Ninety years since the founding of the Chinese Communist Party

5 July 2011

Last Friday, the Chinese Communist Party (CCP) celebrated its 90th anniversary with great fanfare throughout the country, including films, exhibitions and countless other events. But the very character of the festivities demonstrated that the present-day party has nothing to do with communism, the working class, or indeed the CCP as it was founded in 1921.

The central theme was a disgusting celebration of Chinese nationalism and patriotism, designed to bury the party’s origins as a fighting organisation of the working class based on socialist internationalism. The present CCP regime, which has presided over a staggering expansion of Chinese capitalism, certainly did not want workers drawing any lessons from the party’s early history.

The CCP promoted “Red tourism” to the town of Yan’an, where Mao Zedong’s peasant army had its headquarters in the 1930s, but not to the sites of the revolutionary upheavals of the working class in the 1920s. The fate of the grey brick house in industrial Shanghai where the CCP held its founding congress in 1921 is telling. It now sits in an up-market dining and entertaining district developed by Hong Kong property tycoons for the affluent Chinese middle classes.

The founding congress was attended by just 13 men, representing a membership of less than 60, and by Maring (Hendrick Sneevliet) on behalf of the Communist International. Chen Duxiu, the dean of the Peking University and editor of New Youth, was elected as leader. Formed as part of the powerful international response to the Russian Revolution of 1917, the party, even though small at the outset, was quickly thrown into the maelstrom of revolution and posed with the challenge of taking power.

Tragically, the bureaucratic degeneration of Soviet Union under Joseph Stalin in conditions of international isolation and internal backwardness became the chief obstacle to the subsequent Chinese revolution in 1925-27. Repudiating the lessons of the Russian Revolution, Stalin revived the Menshevik “two-stage” theory, subordinated the CCP to the bourgeois Kuomintang (KMT) on the basis that in backward China the capitalist class must first lead the bourgeois revolution and take power, postponing any socialist revolution by the working class to the distant future.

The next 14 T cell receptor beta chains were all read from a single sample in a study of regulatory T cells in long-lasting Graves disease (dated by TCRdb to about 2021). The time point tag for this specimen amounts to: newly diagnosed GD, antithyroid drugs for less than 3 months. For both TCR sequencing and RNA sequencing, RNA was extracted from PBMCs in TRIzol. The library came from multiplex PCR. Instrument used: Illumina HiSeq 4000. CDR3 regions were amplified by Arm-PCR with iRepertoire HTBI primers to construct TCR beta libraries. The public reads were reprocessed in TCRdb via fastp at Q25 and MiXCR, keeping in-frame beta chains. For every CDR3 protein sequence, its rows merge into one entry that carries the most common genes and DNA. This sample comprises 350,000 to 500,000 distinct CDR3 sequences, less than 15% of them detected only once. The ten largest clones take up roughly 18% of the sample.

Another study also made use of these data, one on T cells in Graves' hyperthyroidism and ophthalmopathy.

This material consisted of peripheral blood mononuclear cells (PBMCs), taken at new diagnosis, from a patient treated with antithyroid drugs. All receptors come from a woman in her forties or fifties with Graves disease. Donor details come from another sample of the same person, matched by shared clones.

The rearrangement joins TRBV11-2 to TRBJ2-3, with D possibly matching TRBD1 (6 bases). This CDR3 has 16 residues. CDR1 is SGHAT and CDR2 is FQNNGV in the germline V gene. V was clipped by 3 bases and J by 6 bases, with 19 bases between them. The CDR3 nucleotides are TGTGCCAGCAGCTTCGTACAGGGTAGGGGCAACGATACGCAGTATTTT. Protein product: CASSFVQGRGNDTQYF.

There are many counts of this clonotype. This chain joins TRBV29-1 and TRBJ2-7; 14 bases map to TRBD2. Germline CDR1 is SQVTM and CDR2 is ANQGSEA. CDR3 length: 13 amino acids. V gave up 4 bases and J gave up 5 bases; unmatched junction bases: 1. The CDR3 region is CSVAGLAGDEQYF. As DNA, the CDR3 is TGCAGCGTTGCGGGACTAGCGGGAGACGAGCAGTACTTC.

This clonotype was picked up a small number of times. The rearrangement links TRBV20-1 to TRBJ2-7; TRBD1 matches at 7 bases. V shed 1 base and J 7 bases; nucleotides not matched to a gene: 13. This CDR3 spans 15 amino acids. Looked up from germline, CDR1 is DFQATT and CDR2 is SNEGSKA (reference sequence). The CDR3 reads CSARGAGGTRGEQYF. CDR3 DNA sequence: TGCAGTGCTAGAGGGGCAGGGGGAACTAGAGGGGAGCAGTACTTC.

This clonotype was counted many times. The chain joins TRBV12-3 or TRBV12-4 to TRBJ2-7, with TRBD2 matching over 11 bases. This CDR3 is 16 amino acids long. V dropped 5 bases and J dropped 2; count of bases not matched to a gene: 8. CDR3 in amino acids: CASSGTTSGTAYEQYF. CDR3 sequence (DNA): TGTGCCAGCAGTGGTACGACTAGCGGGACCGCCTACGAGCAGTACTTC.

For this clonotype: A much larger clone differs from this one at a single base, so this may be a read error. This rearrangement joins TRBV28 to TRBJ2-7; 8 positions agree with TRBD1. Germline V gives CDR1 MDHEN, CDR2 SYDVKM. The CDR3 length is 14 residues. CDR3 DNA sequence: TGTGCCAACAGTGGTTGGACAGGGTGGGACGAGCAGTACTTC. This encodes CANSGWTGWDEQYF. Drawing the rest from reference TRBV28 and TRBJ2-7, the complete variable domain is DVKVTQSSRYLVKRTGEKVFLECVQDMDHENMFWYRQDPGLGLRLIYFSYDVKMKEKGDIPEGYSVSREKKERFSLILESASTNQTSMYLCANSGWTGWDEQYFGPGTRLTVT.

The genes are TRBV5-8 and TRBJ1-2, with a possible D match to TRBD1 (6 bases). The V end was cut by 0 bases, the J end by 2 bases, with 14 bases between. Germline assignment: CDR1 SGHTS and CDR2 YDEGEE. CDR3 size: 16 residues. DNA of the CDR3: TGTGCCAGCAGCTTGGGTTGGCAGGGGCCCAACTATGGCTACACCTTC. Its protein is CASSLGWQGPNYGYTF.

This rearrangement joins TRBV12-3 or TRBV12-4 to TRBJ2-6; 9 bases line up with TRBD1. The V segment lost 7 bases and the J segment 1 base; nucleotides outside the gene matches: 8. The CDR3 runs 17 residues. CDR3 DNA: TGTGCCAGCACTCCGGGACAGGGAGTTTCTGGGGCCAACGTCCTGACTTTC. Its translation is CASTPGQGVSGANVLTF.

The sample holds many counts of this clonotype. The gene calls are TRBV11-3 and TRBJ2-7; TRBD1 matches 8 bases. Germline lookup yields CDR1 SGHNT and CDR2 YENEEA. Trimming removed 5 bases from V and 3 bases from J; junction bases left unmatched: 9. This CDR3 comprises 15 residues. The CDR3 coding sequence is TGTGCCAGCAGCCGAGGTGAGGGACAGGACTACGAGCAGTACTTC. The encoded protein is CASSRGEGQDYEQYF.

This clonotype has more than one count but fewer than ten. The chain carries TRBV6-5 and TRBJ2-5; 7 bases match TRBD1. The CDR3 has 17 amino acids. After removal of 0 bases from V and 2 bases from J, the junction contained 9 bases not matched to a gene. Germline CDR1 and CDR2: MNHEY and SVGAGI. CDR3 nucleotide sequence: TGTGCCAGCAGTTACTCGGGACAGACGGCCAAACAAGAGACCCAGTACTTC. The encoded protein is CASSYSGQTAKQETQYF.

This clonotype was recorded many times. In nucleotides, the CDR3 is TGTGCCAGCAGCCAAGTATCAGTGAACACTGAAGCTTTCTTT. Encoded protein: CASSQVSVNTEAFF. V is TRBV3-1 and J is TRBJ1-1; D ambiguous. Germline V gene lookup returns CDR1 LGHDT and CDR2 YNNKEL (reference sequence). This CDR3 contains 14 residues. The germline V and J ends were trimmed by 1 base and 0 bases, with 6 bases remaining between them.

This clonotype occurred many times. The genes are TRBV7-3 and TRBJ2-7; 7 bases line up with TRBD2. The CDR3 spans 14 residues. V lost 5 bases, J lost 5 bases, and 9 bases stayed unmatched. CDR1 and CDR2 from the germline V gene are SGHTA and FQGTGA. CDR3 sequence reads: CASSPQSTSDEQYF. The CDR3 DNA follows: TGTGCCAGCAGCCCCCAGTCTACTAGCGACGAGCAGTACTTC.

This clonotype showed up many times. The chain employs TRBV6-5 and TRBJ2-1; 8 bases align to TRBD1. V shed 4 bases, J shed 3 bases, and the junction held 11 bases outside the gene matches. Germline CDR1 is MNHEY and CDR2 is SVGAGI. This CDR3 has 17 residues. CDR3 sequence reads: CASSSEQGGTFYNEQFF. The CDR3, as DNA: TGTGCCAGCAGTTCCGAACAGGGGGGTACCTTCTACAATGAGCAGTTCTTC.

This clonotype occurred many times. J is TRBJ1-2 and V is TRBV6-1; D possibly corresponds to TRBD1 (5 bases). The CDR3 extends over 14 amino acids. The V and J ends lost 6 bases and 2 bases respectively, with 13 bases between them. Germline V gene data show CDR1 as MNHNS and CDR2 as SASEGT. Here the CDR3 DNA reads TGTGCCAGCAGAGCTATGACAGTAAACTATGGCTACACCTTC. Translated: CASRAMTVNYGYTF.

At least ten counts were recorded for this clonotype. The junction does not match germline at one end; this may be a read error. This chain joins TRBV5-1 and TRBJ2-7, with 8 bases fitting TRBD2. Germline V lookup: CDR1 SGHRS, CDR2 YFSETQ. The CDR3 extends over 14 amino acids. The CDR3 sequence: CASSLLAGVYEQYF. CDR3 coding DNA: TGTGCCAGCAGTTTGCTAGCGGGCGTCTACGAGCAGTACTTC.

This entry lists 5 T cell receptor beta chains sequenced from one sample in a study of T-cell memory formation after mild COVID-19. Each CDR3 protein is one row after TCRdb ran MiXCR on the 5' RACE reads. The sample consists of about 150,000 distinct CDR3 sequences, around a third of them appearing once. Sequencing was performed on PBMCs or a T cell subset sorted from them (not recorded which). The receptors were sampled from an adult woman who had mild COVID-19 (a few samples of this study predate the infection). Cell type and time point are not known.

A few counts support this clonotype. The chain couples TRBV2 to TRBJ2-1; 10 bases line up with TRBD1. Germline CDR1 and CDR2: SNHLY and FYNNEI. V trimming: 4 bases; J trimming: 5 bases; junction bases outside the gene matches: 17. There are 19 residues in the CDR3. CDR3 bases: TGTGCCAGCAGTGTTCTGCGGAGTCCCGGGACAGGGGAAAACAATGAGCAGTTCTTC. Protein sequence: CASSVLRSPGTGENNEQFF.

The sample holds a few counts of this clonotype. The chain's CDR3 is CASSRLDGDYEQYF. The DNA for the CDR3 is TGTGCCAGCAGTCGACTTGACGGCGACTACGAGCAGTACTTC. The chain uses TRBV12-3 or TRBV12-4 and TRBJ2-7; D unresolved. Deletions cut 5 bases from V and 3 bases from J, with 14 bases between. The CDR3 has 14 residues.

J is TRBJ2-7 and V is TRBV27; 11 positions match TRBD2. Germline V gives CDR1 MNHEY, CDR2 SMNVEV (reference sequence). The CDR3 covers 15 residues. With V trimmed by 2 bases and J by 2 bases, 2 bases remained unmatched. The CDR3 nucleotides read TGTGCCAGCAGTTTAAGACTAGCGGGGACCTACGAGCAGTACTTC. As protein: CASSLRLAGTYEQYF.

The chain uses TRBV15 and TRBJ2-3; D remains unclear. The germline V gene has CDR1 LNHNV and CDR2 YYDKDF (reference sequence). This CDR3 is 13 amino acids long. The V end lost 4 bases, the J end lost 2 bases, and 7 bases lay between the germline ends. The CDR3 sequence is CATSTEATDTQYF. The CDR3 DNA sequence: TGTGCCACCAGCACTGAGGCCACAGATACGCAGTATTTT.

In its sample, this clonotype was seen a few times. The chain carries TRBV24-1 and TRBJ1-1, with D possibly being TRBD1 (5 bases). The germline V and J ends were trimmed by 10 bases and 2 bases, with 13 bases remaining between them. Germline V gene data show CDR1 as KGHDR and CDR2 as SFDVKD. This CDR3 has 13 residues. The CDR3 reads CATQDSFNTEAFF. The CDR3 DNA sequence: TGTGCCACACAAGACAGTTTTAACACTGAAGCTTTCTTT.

The results were disastrous. The KMT under Chiang Kai-shek exploited the prestige of the CCP and the Soviet Union, then turned on the party in April 1927, murdering thousands of members and workers in Shanghai. Three months later, the debacle was repeated when Stalin subordinated the CCP to the “left” KMT. To counter criticism of these ruinous policies by the Left Opposition formed in 1923 by Leon Trotsky, Stalin ordered the battered CCP to stage an uprising in Canton in late 1927 that ended in catastrophe.

Two alternatives were starkly posed to the CCP. The first, taken by Chen Duxiu, was to draw the necessary lessons from the betrayals of Stalin and to form the Chinese Left Opposition. The second was pursued by Mao Zedong, who concluded that the working class was incapable of leading a revolution and turned to the peasantry. By submerging the CCP into a peasant guerrilla movement, Mao wrenched the party off its proletarian axis and transformed it into a radical movement of the rural petty bourgeoisie—a transformation that was to have profound implications.

In a far-sighted letter to Chinese supporters in 1932, Trotsky warned of the dangers facing the working class from Mao’s peasant armies. “The peasant movement is a mighty revolutionary factor insofar as it is directed against the large landowners, militarists, feudalists and usurers. But in the peasant movement itself are very powerful proprietary and reactionary tendencies and at a certain stage it can become hostile to the workers and sustain that hostility already equipped with arms,” he explained.

Those warnings were borne out in 1949. Having first tried to form a coalition with the KMT, Mao was forced to respond when Chang Kai-shek attempted to militarily crush the CCP. The CCP’s victory was not so much the result of Mao’s supposed military genius, but the political and economic implosion of the thoroughly corrupt KMT regime. On seizing power, the CCP suppressed any independent working class activity, jailed the Chinese Trotskyists and implemented Mao’s version of the two-stage theory—an alliance with those big businessmen who had not fled to Taiwan and Hong Kong and former KMT generals, including some who had massacred communists in 1927.